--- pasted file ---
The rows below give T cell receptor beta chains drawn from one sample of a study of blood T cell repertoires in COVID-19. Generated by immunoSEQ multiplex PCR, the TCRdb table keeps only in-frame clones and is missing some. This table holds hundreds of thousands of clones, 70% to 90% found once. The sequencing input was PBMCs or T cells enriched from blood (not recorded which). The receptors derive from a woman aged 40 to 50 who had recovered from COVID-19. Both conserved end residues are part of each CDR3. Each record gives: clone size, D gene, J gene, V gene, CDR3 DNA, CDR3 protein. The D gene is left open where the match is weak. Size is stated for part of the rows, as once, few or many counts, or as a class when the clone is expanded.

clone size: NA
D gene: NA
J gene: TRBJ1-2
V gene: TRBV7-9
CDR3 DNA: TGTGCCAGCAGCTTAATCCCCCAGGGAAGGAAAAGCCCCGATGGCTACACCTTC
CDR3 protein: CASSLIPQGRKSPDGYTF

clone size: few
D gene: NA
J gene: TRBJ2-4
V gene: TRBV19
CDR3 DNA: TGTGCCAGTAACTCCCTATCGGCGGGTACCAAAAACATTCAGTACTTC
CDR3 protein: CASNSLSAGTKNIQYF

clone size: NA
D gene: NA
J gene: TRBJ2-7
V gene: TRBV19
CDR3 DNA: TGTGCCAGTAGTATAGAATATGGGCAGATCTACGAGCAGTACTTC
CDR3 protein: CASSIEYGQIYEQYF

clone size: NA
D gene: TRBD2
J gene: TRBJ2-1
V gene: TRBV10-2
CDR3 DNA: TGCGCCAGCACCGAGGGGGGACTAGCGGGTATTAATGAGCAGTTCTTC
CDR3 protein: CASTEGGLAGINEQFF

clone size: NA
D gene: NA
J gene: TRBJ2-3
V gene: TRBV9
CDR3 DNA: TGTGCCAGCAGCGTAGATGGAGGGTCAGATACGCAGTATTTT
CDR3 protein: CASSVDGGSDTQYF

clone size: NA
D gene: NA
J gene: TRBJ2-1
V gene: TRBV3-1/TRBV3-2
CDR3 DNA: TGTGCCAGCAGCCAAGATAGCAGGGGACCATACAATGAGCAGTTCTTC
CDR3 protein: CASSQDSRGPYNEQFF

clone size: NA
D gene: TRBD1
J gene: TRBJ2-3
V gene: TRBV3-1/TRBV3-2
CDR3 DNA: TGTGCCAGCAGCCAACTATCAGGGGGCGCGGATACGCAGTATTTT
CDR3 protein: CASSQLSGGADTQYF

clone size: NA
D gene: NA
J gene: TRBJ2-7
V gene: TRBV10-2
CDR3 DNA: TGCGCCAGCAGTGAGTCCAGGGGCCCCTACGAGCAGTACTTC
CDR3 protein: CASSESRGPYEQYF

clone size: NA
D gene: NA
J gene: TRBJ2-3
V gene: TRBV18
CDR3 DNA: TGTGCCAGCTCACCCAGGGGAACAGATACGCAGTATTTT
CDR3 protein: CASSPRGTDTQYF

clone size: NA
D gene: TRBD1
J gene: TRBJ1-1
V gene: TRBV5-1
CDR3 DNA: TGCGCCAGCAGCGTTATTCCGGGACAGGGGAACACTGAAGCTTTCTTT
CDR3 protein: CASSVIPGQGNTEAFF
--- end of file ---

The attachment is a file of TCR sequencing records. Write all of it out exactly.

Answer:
The rows below give T cell receptor beta chains drawn from one sample of a study of blood T cell repertoires in COVID-19. Generated by immunoSEQ multiplex PCR, the TCRdb table keeps only in-frame clones and is missing some. This table holds hundreds of thousands of clones, 70% to 90% found once. The sequencing input was PBMCs or T cells enriched from blood (not recorded which). The receptors derive from a woman aged 40 to 50 who had recovered from COVID-19. Both conserved end residues are part of each CDR3. Each record gives: clone size, D gene, J gene, V gene, CDR3 DNA, CDR3 protein. The D gene is left open where the match is weak. Size is stated for part of the rows, as once, few or many counts, or as a class when the clone is expanded.

clone size: NA
D gene: NA
J gene: TRBJ1-2
V gene: TRBV7-9
CDR3 DNA: TGTGCCAGCAGCTTAATCCCCCAGGGAAGGAAAAGCCCCGATGGCTACACCTTC
CDR3 protein: CASSLIPQGRKSPDGYTF

clone size: few
D gene: NA
J gene: TRBJ2-4
V gene: TRBV19
CDR3 DNA: TGTGCCAGTAACTCCCTATCGGCGGGTACCAAAAACATTCAGTACTTC
CDR3 protein: CASNSLSAGTKNIQYF

clone size: NA
D gene: NA
J gene: TRBJ2-7
V gene: TRBV19
CDR3 DNA: TGTGCCAGTAGTATAGAATATGGGCAGATCTACGAGCAGTACTTC
CDR3 protein: CASSIEYGQIYEQYF

clone size: NA
D gene: TRBD2
J gene: TRBJ2-1
V gene: TRBV10-2
CDR3 DNA: TGCGCCAGCACCGAGGGGGGACTAGCGGGTATTAATGAGCAGTTCTTC
CDR3 protein: CASTEGGLAGINEQFF

clone size: NA
D gene: NA
J gene: TRBJ2-3
V gene: TRBV9
CDR3 DNA: TGTGCCAGCAGCGTAGATGGAGGGTCAGATACGCAGTATTTT
CDR3 protein: CASSVDGGSDTQYF

clone size: NA
D gene: NA
J gene: TRBJ2-1
V gene: TRBV3-1/TRBV3-2
CDR3 DNA: TGTGCCAGCAGCCAAGATAGCAGGGGACCATACAATGAGCAGTTCTTC
CDR3 protein: CASSQDSRGPYNEQFF

clone size: NA
D gene: TRBD1
J gene: TRBJ2-3
V gene: TRBV3-1/TRBV3-2
CDR3 DNA: TGTGCCAGCAGCCAACTATCAGGGGGCGCGGATACGCAGTATTTT
CDR3 protein: CASSQLSGGADTQYF

clone size: NA
D gene: NA
J gene: TRBJ2-7
V gene: TRBV10-2
CDR3 DNA: TGCGCCAGCAGTGAGTCCAGGGGCCCCTACGAGCAGTACTTC
CDR3 protein: CASSESRGPYEQYF

clone size: NA
D gene: NA
J gene: TRBJ2-3
V gene: TRBV18
CDR3 DNA: TGTGCCAGCTCACCCAGGGGAACAGATACGCAGTATTTT
CDR3 protein: CASSPRGTDTQYF

clone size: NA
D gene: TRBD1
J gene: TRBJ1-1
V gene: TRBV5-1
CDR3 DNA: TGCGCCAGCAGCGTTATTCCGGGACAGGGGAACACTGAAGCTTTCTTT
CDR3 protein: CASSVIPGQGNTEAFF